Here’s the second thing I liked about rooming with David: He’s a great pastor. It was truly a gift to learn under his shadow these last few weeks. As thrown off as I was by the sudden call for call stories, I was struck by the way David put practicing hospitality near the core of his calling as a pastor. And then I heard story after story from David about his life’s work and his many experiences, and many of those stories will stick with me as I prepare for the next steps in my own vocational journey. But most of all, I learned from his example. So often in our visits to Mexican homes or charlas (chats) with local residents or Bible studies with local groups (see especially the blog post Altavista from August 19 or The Face of God from August 23) lots of us – mostly myself – would be left speechless by the power of the experience. But after this brief moment of quiet, David nearly always had a well-formed affirmative word to say. I still remember how moved I was when he told Elena her house, physically made only of thick concrete and corrugated metal was “strong, very strong.” He said it in English but you knew she got the message, both in its physical and metaphorical truth. And then in the Bible study I was totally reduced to nothing, but all of a sudden here comes David’s voice using the words of the New Testament to affirm what these people were doing in this little Bible study. Here was the voice of the pastor, speaking loud and clear and speaking a blessing in a place the other religious leaders had abandoned (the current church leadership in Cuernavaca is opposed to these small-group Bible studies), and as he spoke the people nodded in agreement and I thought this, this is what the pastor can do, amid all that is wrong with the world, this is what the pastor can do, this is a role for the pastor. We joke about me having a future internship with David, but in truth I’ve already had one. As ridiculous as it sounds, for these few weeks, I had a mentor.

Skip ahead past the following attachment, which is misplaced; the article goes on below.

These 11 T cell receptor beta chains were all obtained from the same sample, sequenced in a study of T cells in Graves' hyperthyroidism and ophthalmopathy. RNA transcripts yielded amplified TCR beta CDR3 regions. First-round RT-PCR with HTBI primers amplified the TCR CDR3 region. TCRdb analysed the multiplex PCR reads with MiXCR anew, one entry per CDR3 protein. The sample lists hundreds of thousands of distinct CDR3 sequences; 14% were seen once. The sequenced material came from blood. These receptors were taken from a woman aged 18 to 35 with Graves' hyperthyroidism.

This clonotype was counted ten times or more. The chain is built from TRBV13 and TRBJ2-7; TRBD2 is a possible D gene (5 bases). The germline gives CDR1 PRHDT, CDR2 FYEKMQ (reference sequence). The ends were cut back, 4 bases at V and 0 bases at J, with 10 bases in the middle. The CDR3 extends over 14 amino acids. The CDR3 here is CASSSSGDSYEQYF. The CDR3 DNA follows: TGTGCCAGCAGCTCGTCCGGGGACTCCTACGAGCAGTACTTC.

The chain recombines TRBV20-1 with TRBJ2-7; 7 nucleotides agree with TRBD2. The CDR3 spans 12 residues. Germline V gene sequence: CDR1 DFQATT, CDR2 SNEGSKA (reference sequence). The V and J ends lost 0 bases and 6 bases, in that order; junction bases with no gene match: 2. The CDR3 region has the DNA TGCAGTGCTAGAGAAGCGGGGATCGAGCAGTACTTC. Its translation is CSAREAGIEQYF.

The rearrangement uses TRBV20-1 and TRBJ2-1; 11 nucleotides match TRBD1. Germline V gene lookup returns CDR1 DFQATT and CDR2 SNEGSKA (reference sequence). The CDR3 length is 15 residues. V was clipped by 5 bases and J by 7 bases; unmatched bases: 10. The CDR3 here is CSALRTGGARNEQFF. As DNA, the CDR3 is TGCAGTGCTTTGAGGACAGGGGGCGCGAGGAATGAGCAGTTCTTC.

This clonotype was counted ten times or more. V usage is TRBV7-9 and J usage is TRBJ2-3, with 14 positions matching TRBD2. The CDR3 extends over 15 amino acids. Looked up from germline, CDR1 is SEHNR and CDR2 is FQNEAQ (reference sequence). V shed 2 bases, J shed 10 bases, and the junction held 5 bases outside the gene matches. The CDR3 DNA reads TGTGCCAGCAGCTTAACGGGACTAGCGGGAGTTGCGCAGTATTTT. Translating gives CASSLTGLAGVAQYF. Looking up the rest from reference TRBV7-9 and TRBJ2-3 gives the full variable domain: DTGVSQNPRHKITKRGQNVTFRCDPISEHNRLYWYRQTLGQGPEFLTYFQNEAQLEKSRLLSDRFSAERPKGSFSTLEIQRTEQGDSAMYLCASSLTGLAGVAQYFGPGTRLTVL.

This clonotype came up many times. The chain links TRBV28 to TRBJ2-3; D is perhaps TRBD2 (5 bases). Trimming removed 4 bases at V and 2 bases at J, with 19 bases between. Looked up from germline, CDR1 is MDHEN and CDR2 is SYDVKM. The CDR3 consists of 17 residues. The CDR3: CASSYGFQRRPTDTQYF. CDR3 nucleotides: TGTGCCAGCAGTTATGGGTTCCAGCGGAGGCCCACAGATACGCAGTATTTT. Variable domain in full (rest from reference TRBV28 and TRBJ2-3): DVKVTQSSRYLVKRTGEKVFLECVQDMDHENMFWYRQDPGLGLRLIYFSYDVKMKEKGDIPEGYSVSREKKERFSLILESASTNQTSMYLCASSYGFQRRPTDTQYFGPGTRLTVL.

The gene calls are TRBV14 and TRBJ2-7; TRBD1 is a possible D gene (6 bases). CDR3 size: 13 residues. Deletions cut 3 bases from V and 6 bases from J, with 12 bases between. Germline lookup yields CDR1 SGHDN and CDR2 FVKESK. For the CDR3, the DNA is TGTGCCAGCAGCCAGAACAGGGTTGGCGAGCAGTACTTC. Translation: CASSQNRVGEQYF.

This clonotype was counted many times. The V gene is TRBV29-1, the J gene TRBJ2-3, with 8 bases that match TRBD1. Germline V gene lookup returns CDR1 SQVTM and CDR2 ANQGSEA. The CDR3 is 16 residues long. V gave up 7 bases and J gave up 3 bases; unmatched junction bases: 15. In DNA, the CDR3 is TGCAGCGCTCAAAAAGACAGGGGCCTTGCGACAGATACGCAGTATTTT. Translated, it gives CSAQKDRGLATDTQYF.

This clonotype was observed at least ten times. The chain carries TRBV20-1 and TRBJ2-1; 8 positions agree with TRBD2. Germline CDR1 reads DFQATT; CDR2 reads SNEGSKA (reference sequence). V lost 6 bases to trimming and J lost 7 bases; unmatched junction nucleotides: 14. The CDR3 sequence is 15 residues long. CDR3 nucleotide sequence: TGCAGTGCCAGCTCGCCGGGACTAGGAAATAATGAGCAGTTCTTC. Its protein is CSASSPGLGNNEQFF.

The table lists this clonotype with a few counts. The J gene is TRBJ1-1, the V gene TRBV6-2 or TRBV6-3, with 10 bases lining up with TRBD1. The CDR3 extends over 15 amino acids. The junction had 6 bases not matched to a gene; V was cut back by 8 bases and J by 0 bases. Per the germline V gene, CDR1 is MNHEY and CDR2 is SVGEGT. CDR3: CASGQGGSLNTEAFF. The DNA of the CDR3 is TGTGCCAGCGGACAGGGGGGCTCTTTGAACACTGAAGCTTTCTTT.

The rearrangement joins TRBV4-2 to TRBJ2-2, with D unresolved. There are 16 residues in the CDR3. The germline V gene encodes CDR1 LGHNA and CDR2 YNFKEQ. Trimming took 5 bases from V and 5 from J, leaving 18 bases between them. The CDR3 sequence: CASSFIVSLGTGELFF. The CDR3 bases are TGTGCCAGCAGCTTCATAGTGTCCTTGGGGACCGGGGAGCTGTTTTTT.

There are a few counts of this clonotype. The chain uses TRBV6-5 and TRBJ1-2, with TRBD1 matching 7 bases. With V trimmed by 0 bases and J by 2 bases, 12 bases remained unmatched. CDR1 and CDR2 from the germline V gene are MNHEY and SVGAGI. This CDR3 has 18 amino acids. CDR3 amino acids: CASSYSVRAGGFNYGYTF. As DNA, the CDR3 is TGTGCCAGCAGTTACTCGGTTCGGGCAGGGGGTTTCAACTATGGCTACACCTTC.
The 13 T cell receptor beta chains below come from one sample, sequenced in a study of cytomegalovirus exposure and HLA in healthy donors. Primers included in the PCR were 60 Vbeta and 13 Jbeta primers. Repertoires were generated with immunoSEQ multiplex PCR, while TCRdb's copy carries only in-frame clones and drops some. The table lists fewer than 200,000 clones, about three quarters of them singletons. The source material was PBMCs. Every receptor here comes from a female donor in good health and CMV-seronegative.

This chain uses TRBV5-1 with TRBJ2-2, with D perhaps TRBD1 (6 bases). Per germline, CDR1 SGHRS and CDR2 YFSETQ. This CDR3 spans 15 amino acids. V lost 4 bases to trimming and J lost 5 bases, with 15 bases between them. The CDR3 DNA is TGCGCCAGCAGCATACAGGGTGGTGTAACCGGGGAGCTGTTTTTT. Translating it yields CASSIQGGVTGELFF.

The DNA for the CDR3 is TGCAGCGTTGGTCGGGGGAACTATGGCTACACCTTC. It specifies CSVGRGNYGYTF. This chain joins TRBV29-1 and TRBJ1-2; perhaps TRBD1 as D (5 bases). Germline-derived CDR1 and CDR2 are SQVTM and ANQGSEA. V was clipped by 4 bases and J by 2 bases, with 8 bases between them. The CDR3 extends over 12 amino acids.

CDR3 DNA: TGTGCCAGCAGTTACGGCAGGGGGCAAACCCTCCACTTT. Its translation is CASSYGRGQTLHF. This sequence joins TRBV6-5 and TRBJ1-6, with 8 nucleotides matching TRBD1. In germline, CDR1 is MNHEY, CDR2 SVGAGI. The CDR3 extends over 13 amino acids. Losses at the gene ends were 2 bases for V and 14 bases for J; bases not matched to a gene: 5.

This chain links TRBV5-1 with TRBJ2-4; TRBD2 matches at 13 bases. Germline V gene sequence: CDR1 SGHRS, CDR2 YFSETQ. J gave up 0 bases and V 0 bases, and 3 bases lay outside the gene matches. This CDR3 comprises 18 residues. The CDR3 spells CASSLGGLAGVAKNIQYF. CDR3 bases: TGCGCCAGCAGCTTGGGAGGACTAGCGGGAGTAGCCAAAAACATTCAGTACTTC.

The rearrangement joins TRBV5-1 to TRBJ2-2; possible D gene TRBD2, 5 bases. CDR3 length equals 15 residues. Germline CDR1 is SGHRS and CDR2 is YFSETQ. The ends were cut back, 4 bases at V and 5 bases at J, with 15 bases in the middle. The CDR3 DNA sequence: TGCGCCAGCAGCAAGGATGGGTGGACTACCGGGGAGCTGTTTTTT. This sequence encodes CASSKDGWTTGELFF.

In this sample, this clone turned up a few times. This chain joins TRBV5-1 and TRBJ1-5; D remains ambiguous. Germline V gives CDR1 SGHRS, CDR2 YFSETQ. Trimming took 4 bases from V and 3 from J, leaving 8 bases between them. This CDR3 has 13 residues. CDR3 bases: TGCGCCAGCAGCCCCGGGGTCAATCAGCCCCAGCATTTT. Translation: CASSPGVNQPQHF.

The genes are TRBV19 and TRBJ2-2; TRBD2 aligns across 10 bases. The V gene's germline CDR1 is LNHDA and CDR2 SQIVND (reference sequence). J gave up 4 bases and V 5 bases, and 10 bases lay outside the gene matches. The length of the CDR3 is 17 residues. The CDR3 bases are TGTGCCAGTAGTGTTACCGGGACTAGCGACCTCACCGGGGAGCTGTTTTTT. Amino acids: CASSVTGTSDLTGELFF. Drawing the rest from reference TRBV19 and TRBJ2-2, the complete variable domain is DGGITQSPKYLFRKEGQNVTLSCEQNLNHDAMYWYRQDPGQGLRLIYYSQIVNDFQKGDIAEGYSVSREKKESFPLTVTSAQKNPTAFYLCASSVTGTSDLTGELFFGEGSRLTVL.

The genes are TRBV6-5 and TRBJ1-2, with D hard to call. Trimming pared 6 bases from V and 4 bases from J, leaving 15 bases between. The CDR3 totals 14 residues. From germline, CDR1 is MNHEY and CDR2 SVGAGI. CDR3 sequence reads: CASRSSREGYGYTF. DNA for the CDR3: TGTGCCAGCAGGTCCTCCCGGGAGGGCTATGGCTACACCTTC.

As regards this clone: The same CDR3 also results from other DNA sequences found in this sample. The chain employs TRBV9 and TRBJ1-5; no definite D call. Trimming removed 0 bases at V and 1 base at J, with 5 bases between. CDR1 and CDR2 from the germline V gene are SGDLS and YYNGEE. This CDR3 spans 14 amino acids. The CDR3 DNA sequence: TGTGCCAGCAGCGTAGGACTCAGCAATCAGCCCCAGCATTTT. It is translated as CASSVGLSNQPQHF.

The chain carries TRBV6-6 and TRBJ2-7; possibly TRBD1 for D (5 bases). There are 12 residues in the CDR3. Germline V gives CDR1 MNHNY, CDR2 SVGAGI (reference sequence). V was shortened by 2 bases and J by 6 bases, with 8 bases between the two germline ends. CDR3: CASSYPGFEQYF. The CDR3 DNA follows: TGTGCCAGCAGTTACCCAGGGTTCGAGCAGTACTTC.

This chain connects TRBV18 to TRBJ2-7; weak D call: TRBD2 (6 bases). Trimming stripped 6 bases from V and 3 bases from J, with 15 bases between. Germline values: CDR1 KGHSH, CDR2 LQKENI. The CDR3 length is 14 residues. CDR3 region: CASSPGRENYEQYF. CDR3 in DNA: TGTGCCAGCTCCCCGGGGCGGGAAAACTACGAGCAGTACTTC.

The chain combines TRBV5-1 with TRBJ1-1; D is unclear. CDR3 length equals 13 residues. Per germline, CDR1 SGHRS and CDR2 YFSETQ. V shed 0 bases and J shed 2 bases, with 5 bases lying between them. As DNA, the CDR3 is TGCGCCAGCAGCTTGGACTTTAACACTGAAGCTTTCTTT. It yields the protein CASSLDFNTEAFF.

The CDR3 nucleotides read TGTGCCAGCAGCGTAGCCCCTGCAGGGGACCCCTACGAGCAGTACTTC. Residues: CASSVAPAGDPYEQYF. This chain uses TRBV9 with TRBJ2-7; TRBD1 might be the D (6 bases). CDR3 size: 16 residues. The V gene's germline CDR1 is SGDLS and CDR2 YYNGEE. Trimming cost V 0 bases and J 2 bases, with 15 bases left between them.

Here’s the third thing I liked about rooming with David, which is personal and only works because of the strange twists of fate God uses to change us: David has got exactly the right personality to draw me out of myself quickly. Those of you who know me well know how hard this can be, how hard it can be to draw me out, the introvert who is often so very guarded and cautious around new people (as Hannah put it once, "It took Matt awhile to decide if he wanted to be friends with us...") How can I put this better? Here is one example: David and I were both here in this program in part to learn Spanish, and as part of the program we were placed in a homestay so we could practice. My approach to this practicing is to go into my head, think of some Spanish vocab, conjugate the verbs, rearrange the nouns and adjectives, then try to construct a sentence and see if our host will understand. David’s approach is to gesticulate wildly, acting out what he’s trying say as if he were a mime, speaking mostly English but very clear English, and throwing in Spanish words whenever he can think of them (at least, David, this is what it seems like to me). And here’s the thing: what David did to communicate almost always seemed to work! So by the end of the week, here I am, certainly using what Spanish I know but also when I can’t think of a word throwing in a little miming action, like driving an invisible steering wheel for the verb to drive… I have to be careful, because I really am trying to learn Spanish carefully and systematically during this long year abroad, but I think David’s influence has drawn me out of my shell a bit, made me a bit braver about trying to communicate with people even if I don't have the language figured out perfectly just yet. It's made me a bit more willing, despite all of my inner self-doubts and worries, to just give it a try and go for it.
Anyway, these kinds of experiences like this immersive language program are supposed to be “transformative,” right? Well, I can tell you this much right now: the first way in which I was transformed on this particular trip was through the time I spent with David.